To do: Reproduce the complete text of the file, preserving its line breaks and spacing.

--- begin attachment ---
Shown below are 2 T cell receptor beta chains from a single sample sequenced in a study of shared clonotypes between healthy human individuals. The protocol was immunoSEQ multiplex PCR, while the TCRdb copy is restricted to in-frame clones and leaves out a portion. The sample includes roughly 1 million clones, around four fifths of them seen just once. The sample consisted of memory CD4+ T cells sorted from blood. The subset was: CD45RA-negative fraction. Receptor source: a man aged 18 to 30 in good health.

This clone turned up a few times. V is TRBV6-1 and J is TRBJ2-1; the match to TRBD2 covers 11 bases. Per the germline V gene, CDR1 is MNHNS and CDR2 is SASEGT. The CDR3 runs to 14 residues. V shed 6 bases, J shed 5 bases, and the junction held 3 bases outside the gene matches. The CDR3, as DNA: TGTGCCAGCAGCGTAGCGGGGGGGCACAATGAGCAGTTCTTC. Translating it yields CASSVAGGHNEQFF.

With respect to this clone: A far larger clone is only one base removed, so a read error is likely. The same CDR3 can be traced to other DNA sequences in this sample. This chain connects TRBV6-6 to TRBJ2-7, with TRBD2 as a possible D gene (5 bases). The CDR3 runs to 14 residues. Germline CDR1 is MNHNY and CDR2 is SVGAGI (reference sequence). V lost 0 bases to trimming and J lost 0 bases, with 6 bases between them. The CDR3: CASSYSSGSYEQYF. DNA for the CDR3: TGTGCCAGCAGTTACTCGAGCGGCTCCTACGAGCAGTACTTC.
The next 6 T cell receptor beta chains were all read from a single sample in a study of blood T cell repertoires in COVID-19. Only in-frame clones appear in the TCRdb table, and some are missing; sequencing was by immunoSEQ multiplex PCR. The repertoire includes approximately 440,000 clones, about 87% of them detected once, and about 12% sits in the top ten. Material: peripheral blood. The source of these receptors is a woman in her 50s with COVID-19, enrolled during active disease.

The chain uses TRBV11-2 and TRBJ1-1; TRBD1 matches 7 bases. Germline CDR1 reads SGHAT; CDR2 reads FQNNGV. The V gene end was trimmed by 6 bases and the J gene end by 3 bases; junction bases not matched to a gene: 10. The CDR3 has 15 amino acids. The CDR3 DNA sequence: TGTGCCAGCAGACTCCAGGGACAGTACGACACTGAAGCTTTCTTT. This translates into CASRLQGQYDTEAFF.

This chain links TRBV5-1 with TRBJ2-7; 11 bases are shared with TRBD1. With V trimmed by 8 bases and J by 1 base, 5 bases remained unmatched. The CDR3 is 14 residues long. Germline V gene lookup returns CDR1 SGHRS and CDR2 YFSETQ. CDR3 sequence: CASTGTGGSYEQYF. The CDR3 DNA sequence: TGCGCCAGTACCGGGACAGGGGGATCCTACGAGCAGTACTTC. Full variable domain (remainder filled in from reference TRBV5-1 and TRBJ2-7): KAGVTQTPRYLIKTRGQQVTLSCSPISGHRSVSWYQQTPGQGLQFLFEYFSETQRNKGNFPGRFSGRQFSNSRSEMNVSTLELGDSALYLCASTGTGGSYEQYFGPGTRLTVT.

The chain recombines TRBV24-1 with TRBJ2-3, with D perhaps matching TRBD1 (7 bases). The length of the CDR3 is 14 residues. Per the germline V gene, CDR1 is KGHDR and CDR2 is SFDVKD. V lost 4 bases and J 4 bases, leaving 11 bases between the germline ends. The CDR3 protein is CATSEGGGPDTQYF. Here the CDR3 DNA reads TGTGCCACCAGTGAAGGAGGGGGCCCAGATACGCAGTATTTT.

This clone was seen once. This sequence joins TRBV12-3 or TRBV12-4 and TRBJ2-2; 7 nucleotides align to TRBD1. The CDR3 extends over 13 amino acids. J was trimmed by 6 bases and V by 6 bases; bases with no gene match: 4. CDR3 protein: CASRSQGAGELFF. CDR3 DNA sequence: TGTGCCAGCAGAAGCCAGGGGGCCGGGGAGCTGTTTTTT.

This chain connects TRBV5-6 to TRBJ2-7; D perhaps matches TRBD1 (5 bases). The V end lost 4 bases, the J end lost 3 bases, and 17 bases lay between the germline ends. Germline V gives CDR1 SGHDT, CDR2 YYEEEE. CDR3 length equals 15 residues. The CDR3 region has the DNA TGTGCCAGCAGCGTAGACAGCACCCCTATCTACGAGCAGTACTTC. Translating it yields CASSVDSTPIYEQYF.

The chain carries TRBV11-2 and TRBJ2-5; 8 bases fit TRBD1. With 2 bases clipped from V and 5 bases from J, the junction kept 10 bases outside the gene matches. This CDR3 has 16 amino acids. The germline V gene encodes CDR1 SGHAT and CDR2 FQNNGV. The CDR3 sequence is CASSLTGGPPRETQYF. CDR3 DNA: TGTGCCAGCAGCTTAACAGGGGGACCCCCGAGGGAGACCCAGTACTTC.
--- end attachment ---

Shown below are 2 T cell receptor beta chains from a single sample sequenced in a study of shared clonotypes between healthy human individuals. The protocol was immunoSEQ multiplex PCR, while the TCRdb copy is restricted to in-frame clones and leaves out a portion. The sample includes roughly 1 million clones, around four fifths of them seen just once. The sample consisted of memory CD4+ T cells sorted from blood. The subset was: CD45RA-negative fraction. Receptor source: a man aged 18 to 30 in good health.

This clone turned up a few times. V is TRBV6-1 and J is TRBJ2-1; the match to TRBD2 covers 11 bases. Per the germline V gene, CDR1 is MNHNS and CDR2 is SASEGT. The CDR3 runs to 14 residues. V shed 6 bases, J shed 5 bases, and the junction held 3 bases outside the gene matches. The CDR3, as DNA: TGTGCCAGCAGCGTAGCGGGGGGGCACAATGAGCAGTTCTTC. Translating it yields CASSVAGGHNEQFF.

With respect to this clone: A far larger clone is only one base removed, so a read error is likely. The same CDR3 can be traced to other DNA sequences in this sample. This chain connects TRBV6-6 to TRBJ2-7, with TRBD2 as a possible D gene (5 bases). The CDR3 runs to 14 residues. Germline CDR1 is MNHNY and CDR2 is SVGAGI (reference sequence). V lost 0 bases to trimming and J lost 0 bases, with 6 bases between them. The CDR3: CASSYSSGSYEQYF. DNA for the CDR3: TGTGCCAGCAGTTACTCGAGCGGCTCCTACGAGCAGTACTTC.
The next 6 T cell receptor beta chains were all read from a single sample in a study of blood T cell repertoires in COVID-19. Only in-frame clones appear in the TCRdb table, and some are missing; sequencing was by immunoSEQ multiplex PCR. The repertoire includes approximately 440,000 clones, about 87% of them detected once, and about 12% sits in the top ten. Material: peripheral blood. The source of these receptors is a woman in her 50s with COVID-19, enrolled during active disease.

The chain uses TRBV11-2 and TRBJ1-1; TRBD1 matches 7 bases. Germline CDR1 reads SGHAT; CDR2 reads FQNNGV. The V gene end was trimmed by 6 bases and the J gene end by 3 bases; junction bases not matched to a gene: 10. The CDR3 has 15 amino acids. The CDR3 DNA sequence: TGTGCCAGCAGACTCCAGGGACAGTACGACACTGAAGCTTTCTTT. This translates into CASRLQGQYDTEAFF.

This chain links TRBV5-1 with TRBJ2-7; 11 bases are shared with TRBD1. With V trimmed by 8 bases and J by 1 base, 5 bases remained unmatched. The CDR3 is 14 residues long. Germline V gene lookup returns CDR1 SGHRS and CDR2 YFSETQ. CDR3 sequence: CASTGTGGSYEQYF. The CDR3 DNA sequence: TGCGCCAGTACCGGGACAGGGGGATCCTACGAGCAGTACTTC. Full variable domain (remainder filled in from reference TRBV5-1 and TRBJ2-7): KAGVTQTPRYLIKTRGQQVTLSCSPISGHRSVSWYQQTPGQGLQFLFEYFSETQRNKGNFPGRFSGRQFSNSRSEMNVSTLELGDSALYLCASTGTGGSYEQYFGPGTRLTVT.

The chain recombines TRBV24-1 with TRBJ2-3, with D perhaps matching TRBD1 (7 bases). The length of the CDR3 is 14 residues. Per the germline V gene, CDR1 is KGHDR and CDR2 is SFDVKD. V lost 4 bases and J 4 bases, leaving 11 bases between the germline ends. The CDR3 protein is CATSEGGGPDTQYF. Here the CDR3 DNA reads TGTGCCACCAGTGAAGGAGGGGGCCCAGATACGCAGTATTTT.

This clone was seen once. This sequence joins TRBV12-3 or TRBV12-4 and TRBJ2-2; 7 nucleotides align to TRBD1. The CDR3 extends over 13 amino acids. J was trimmed by 6 bases and V by 6 bases; bases with no gene match: 4. CDR3 protein: CASRSQGAGELFF. CDR3 DNA sequence: TGTGCCAGCAGAAGCCAGGGGGCCGGGGAGCTGTTTTTT.

This chain connects TRBV5-6 to TRBJ2-7; D perhaps matches TRBD1 (5 bases). The V end lost 4 bases, the J end lost 3 bases, and 17 bases lay between the germline ends. Germline V gives CDR1 SGHDT, CDR2 YYEEEE. CDR3 length equals 15 residues. The CDR3 region has the DNA TGTGCCAGCAGCGTAGACAGCACCCCTATCTACGAGCAGTACTTC. Translating it yields CASSVDSTPIYEQYF.

The chain carries TRBV11-2 and TRBJ2-5; 8 bases fit TRBD1. With 2 bases clipped from V and 5 bases from J, the junction kept 10 bases outside the gene matches. This CDR3 has 16 amino acids. The germline V gene encodes CDR1 SGHAT and CDR2 FQNNGV. The CDR3 sequence is CASSLTGGPPRETQYF. CDR3 DNA: TGTGCCAGCAGCTTAACAGGGGGACCCCCGAGGGAGACCCAGTACTTC.